Former NFL star Colin Kaepernick is no closer to finding find work on the playing field these days after his apparent shutout from the multi-billion dollar sports league.
Just how far away the former San Francisco 49ers quarterback is from taking snaps again was highlighted this week after the commissioner for the alternative XFL discussed how Kaepernick’s “exorbitant” salary demands had derailed plans to bring him on as a player.
“We gave it some thought,” XFL Commissioner Oliver Luck told NPR in a interview on Sunday, saying the league, which relaunched this month after being defunct since 2001, has “some pretty significant salary restrictions” right now.
Kaepernick, the starting passer in 58 games over six seasons for the 49ers, was reportedly among a list of notable former NFL players invited to join the XFL, the pro American football league owned by wrestling promoter and exec Vince McMahon. It approached the quarterback as early as the fall of 2018, as The Sporting News reported in February 2019, about possibly about signing on. However, the two sides were unable to reach an agreement.
“We’re a start-up league, so we want to make sure [that] we can be fiscally responsible and fiscally prudent,” Luck said to NPR. “And the salary requirements that some folks shared with us were, in our case, exorbitant, so we couldn’t go down that path.”
The XFL is pegging starting quarterback salaries at roughly $500,000 this season. Kaepernick’s team had reportedly asked for $20 million — some 40 times what the rebooted league is paying passers.
Luck said the spring football league simply couldn’t go for it.
“We spoke with his representative and the salary requirements that were broached in that conversation were exorbitant and certainly out of our range,” he added.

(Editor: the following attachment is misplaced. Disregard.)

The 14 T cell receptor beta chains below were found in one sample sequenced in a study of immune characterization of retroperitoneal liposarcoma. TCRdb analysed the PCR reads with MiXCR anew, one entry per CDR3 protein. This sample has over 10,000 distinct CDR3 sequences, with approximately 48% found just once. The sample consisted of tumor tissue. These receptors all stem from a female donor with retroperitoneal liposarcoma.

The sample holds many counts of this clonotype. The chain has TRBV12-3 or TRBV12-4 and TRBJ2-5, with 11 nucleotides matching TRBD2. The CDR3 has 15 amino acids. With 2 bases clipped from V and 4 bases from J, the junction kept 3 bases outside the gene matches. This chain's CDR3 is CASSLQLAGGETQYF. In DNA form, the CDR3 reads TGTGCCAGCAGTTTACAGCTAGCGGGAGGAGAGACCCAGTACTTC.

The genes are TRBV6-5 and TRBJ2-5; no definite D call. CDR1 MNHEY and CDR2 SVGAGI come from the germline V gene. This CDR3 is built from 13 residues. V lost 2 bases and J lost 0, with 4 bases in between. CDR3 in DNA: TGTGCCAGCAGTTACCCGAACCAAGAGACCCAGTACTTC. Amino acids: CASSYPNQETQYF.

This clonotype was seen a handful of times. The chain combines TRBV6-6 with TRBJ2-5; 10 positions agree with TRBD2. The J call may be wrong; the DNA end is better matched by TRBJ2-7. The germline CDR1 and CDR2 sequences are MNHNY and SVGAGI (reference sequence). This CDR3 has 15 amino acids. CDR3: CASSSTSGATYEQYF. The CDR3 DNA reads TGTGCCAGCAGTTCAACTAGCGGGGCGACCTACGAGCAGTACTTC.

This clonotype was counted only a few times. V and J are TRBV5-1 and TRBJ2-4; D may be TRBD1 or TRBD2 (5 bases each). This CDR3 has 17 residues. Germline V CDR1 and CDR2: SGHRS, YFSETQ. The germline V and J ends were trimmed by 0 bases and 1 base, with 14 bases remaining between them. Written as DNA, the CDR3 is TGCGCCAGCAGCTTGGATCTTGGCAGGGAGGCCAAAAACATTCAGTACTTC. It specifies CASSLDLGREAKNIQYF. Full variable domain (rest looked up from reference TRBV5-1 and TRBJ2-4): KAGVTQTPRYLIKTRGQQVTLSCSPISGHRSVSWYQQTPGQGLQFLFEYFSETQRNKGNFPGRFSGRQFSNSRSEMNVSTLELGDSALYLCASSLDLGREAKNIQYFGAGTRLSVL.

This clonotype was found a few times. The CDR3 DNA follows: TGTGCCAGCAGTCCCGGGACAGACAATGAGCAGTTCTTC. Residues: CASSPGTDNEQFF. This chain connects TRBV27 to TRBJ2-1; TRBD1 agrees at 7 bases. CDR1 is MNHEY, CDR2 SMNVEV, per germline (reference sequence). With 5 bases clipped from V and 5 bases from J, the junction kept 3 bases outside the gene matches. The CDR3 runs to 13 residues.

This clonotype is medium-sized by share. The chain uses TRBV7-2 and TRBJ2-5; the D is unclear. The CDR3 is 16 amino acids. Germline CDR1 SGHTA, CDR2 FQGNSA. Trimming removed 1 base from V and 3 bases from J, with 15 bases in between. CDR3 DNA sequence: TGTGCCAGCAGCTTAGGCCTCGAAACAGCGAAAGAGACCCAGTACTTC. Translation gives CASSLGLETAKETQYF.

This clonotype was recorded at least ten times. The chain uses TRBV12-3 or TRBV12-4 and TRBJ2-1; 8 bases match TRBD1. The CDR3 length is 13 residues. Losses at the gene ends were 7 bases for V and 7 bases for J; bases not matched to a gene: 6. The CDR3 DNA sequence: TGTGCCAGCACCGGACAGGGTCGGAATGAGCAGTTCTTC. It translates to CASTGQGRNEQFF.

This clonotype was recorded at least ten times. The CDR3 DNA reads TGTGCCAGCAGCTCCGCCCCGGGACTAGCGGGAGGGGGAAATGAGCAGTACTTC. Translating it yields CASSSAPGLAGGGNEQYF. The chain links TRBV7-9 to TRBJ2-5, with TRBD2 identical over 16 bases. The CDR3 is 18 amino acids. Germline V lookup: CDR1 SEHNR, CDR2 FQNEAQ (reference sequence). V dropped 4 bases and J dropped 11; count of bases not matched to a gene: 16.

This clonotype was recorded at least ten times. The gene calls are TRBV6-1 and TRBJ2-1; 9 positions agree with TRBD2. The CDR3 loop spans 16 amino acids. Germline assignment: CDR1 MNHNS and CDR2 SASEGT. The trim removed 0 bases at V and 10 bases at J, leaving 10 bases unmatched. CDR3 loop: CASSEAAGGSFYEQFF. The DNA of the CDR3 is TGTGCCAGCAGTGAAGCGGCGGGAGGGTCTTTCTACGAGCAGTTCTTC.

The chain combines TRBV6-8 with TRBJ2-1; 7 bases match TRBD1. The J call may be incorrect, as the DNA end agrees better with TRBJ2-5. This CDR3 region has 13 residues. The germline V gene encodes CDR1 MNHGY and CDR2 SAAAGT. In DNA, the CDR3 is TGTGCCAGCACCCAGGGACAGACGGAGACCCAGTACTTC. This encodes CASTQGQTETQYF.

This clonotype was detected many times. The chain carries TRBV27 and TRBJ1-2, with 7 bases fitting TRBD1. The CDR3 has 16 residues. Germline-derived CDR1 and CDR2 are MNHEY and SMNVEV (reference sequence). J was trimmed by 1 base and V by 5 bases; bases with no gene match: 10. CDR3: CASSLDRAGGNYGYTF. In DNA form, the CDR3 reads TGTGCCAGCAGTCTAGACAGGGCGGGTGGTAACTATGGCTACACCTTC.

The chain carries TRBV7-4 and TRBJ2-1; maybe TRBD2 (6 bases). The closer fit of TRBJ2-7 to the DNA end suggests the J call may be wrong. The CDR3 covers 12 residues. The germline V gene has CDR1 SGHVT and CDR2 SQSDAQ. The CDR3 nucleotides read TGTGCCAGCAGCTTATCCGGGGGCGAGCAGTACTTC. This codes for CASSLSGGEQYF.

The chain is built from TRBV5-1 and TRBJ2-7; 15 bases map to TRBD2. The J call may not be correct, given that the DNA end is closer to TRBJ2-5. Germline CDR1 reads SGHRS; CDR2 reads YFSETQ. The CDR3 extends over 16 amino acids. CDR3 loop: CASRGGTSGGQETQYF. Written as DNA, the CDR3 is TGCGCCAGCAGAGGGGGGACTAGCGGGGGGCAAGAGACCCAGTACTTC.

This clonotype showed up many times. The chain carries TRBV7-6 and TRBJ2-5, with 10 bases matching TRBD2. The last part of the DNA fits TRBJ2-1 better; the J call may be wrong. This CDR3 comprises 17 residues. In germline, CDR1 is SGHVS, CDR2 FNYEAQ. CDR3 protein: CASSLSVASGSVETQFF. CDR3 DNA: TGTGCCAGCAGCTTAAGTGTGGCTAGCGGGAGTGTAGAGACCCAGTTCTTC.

The XFL’s inaugural season had a strong debut this past weekend with an average of 3.3 million viewers tuning in to watch its nationally televised opening game on ABC. The league had an unsuccessful run back in 2001 and folded after a single season.
These days, XFL officials are working on a tight leash and hoping to avoid a similar situation the second time around. Yahoo Sports notes that if XFL 2.0 survives more than three seasons, it will be “the most successful competitor to the NFL since the American Football League more than 50 years ago.”
The XFL has posited itself as an alternative to what’s been dubbed the “No Fun League.” Interestingly, its strict policy promising that all players should and will stand for the national anthem likely wouldn’t have made Kaepernick a good fit for the league anyway.
The former 49er sparked controversy in 2016 when he began kneeling during the anthem to protest racism and police violence in the U.S. Several other players followed suit, drawing a sharp rebuke from President Donald Trump, who called on NFL owners to fire the “sons of b—–s” who dared to “disrespect our flag.”
Luck seems to share the same sentiment, telling the Bloomberg Business of Sports podcast this month that “players will stand and respect the flag” — or face “consequences.”
Kaepernick, 32, hasn’t landed a job with another NFL team since 2016 and his efforts to return to the league have been stymied. In 2019, he settled a lawsuit accusing NFL execs of colluding to keep him out of the league.